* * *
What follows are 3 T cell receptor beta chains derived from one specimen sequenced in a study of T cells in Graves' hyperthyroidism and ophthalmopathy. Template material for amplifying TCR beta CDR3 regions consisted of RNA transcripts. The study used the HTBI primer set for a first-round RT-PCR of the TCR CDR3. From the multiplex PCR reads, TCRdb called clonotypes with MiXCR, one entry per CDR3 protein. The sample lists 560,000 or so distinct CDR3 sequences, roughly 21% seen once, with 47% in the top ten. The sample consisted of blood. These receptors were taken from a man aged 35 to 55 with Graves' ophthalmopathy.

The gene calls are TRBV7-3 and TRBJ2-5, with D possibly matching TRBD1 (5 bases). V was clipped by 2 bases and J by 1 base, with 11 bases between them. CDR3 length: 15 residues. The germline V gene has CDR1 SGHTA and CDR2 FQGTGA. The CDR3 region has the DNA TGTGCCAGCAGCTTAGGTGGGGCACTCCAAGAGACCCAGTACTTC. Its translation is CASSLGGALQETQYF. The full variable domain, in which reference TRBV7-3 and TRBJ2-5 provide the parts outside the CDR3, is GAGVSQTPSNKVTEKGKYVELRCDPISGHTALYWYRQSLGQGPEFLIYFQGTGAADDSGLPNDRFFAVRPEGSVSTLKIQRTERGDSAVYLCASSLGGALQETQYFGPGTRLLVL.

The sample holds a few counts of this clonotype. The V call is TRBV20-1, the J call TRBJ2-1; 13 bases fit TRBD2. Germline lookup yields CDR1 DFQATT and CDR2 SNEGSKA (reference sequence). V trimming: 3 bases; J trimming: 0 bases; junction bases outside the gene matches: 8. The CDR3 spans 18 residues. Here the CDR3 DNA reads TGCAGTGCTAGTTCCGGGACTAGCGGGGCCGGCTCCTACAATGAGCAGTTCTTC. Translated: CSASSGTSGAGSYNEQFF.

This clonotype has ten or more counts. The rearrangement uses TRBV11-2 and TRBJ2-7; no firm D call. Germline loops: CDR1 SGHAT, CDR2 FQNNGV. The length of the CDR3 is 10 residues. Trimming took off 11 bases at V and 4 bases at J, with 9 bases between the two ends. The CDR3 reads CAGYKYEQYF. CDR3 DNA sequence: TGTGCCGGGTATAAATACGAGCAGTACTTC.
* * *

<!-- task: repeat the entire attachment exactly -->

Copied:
What follows are 3 T cell receptor beta chains derived from one specimen sequenced in a study of T cells in Graves' hyperthyroidism and ophthalmopathy. Template material for amplifying TCR beta CDR3 regions consisted of RNA transcripts. The study used the HTBI primer set for a first-round RT-PCR of the TCR CDR3. From the multiplex PCR reads, TCRdb called clonotypes with MiXCR, one entry per CDR3 protein. The sample lists 560,000 or so distinct CDR3 sequences, roughly 21% seen once, with 47% in the top ten. The sample consisted of blood. These receptors were taken from a man aged 35 to 55 with Graves' ophthalmopathy.

The gene calls are TRBV7-3 and TRBJ2-5, with D possibly matching TRBD1 (5 bases). V was clipped by 2 bases and J by 1 base, with 11 bases between them. CDR3 length: 15 residues. The germline V gene has CDR1 SGHTA and CDR2 FQGTGA. The CDR3 region has the DNA TGTGCCAGCAGCTTAGGTGGGGCACTCCAAGAGACCCAGTACTTC. Its translation is CASSLGGALQETQYF. The full variable domain, in which reference TRBV7-3 and TRBJ2-5 provide the parts outside the CDR3, is GAGVSQTPSNKVTEKGKYVELRCDPISGHTALYWYRQSLGQGPEFLIYFQGTGAADDSGLPNDRFFAVRPEGSVSTLKIQRTERGDSAVYLCASSLGGALQETQYFGPGTRLLVL.

The sample holds a few counts of this clonotype. The V call is TRBV20-1, the J call TRBJ2-1; 13 bases fit TRBD2. Germline lookup yields CDR1 DFQATT and CDR2 SNEGSKA (reference sequence). V trimming: 3 bases; J trimming: 0 bases; junction bases outside the gene matches: 8. The CDR3 spans 18 residues. Here the CDR3 DNA reads TGCAGTGCTAGTTCCGGGACTAGCGGGGCCGGCTCCTACAATGAGCAGTTCTTC. Translated: CSASSGTSGAGSYNEQFF.

This clonotype has ten or more counts. The rearrangement uses TRBV11-2 and TRBJ2-7; no firm D call. Germline loops: CDR1 SGHAT, CDR2 FQNNGV. The length of the CDR3 is 10 residues. Trimming took off 11 bases at V and 4 bases at J, with 9 bases between the two ends. The CDR3 reads CAGYKYEQYF. CDR3 DNA sequence: TGTGCCGGGTATAAATACGAGCAGTACTTC.